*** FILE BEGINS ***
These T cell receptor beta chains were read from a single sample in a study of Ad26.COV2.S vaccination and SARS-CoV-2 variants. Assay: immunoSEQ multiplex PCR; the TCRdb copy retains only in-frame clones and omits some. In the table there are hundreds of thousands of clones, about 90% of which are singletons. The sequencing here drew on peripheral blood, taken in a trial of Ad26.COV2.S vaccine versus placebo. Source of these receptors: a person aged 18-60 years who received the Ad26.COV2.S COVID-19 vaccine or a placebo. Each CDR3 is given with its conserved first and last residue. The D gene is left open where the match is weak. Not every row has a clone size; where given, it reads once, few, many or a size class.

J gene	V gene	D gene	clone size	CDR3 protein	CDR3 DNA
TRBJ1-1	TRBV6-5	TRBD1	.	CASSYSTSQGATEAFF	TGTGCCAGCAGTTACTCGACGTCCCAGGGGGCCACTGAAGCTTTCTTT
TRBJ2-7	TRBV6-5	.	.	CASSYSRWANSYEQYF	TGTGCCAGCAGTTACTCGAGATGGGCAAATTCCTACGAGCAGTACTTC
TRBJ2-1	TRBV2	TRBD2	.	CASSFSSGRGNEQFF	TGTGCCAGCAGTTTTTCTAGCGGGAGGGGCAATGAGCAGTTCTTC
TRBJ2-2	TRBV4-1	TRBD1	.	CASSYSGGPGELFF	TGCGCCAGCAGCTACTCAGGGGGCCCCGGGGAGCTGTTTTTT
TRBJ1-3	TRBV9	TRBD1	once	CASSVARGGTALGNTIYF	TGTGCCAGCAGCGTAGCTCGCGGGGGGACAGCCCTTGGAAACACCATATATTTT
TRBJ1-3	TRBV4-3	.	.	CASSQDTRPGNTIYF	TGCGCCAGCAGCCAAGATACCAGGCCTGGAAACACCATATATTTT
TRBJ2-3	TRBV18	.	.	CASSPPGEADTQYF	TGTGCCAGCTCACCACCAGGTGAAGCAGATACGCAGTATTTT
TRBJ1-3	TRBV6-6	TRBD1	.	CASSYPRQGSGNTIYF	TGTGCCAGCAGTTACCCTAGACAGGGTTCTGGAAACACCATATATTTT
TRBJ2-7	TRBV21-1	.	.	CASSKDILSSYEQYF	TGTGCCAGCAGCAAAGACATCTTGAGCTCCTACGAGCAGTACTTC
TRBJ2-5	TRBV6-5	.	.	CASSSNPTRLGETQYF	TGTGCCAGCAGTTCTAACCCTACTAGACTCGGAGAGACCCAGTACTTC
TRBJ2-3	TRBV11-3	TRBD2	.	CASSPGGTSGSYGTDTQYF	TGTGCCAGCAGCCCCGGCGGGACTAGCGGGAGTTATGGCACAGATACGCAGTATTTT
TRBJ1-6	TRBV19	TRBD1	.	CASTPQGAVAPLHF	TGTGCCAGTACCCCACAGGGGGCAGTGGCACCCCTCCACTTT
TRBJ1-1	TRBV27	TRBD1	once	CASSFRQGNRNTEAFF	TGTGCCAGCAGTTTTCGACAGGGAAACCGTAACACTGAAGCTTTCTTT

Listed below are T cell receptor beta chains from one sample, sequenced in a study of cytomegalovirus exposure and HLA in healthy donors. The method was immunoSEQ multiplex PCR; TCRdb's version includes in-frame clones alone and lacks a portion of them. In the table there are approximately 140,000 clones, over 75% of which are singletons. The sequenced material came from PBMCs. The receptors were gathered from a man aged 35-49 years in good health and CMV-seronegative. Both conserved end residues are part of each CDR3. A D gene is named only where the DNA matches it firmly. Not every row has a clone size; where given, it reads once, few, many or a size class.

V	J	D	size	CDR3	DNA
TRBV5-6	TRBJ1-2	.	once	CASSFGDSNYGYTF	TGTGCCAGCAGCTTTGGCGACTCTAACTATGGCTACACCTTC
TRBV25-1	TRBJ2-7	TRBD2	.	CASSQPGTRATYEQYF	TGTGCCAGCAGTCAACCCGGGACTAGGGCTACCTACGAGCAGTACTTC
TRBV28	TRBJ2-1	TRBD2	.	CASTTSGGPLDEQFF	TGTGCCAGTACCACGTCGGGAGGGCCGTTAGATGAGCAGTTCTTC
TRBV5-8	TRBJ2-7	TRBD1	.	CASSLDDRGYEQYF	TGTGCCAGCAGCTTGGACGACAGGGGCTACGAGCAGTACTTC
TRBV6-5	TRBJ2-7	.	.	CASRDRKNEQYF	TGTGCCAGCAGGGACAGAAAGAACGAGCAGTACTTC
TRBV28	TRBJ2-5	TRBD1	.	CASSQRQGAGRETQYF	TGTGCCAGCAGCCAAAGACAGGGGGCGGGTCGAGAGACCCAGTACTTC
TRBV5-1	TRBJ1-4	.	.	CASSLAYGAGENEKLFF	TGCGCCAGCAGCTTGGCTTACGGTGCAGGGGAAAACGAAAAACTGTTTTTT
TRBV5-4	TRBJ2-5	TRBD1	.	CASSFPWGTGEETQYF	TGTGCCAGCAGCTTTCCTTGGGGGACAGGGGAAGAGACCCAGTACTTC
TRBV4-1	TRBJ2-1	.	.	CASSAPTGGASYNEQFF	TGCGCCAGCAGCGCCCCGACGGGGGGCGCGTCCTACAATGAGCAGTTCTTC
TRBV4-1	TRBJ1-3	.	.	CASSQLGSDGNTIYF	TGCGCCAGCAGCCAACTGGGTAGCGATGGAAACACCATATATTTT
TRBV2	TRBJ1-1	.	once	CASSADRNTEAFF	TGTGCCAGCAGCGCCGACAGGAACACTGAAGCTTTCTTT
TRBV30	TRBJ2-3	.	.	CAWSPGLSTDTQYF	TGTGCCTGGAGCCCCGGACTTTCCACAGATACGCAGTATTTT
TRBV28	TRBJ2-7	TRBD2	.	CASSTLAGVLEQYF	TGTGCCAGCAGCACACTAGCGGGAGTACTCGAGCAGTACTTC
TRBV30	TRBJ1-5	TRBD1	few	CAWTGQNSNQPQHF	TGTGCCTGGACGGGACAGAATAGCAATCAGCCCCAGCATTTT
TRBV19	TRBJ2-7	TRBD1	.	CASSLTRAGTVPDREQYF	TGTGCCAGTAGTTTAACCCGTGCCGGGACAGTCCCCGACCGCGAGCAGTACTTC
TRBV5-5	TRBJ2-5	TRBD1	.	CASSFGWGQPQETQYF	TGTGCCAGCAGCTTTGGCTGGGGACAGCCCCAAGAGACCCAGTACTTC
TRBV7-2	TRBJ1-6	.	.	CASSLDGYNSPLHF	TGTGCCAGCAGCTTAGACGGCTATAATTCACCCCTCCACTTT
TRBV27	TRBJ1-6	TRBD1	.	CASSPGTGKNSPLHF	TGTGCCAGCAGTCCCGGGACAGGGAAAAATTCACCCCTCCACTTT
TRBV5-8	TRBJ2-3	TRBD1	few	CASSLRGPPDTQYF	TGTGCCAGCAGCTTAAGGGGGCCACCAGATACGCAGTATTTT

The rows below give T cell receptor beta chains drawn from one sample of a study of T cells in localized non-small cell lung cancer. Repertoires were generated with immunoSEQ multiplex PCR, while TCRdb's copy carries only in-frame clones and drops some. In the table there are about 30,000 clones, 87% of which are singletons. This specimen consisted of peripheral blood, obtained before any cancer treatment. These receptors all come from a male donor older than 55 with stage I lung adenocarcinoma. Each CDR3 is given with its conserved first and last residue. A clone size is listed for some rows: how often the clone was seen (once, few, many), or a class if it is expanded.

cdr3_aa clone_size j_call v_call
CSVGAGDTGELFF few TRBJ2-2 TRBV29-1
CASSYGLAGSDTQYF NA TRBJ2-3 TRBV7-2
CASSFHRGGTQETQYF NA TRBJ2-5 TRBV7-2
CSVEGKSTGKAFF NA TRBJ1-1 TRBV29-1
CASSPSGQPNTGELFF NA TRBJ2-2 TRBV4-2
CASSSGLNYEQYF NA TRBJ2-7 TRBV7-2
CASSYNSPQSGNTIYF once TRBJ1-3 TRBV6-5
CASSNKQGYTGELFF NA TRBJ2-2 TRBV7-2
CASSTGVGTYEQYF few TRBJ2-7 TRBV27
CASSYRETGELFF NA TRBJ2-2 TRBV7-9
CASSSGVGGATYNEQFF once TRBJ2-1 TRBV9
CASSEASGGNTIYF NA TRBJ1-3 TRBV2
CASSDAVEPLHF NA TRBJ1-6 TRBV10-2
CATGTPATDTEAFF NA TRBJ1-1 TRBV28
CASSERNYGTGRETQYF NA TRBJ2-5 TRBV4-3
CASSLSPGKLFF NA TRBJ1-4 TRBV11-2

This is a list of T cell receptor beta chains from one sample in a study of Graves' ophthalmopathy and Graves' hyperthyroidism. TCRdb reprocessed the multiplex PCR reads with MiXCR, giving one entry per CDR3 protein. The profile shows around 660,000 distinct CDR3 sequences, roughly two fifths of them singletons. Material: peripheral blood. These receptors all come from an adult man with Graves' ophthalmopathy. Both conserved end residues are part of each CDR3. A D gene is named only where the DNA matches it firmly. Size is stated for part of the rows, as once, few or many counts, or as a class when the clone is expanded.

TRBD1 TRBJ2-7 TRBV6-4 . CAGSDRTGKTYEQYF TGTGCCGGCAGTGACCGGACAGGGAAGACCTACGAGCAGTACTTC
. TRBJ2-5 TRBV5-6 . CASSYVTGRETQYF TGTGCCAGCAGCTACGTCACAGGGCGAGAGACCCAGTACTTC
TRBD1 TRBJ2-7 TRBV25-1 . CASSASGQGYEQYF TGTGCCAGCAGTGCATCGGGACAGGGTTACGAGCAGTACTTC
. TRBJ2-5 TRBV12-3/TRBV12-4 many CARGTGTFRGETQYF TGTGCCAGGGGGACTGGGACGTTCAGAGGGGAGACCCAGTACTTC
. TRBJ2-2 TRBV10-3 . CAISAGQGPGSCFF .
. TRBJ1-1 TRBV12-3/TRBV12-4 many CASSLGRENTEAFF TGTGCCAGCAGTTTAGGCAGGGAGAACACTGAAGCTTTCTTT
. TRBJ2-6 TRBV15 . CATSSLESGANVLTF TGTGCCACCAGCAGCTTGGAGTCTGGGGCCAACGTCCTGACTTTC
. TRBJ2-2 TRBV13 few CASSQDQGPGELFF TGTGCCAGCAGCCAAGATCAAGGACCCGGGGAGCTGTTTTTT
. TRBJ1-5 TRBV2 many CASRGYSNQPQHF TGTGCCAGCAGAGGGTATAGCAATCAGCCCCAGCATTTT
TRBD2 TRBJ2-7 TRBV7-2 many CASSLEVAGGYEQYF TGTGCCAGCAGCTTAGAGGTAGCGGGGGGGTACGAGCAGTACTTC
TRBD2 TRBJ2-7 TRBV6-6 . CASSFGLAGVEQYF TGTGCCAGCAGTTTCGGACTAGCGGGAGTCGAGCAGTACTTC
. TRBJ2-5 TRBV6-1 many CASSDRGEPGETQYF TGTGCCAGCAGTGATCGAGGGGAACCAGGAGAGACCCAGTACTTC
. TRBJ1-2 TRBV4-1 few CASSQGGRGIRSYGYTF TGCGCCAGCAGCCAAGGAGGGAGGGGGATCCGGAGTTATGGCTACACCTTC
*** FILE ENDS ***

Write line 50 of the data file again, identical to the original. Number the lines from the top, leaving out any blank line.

CASSEASGGNTIYF NA TRBJ1-3 TRBV2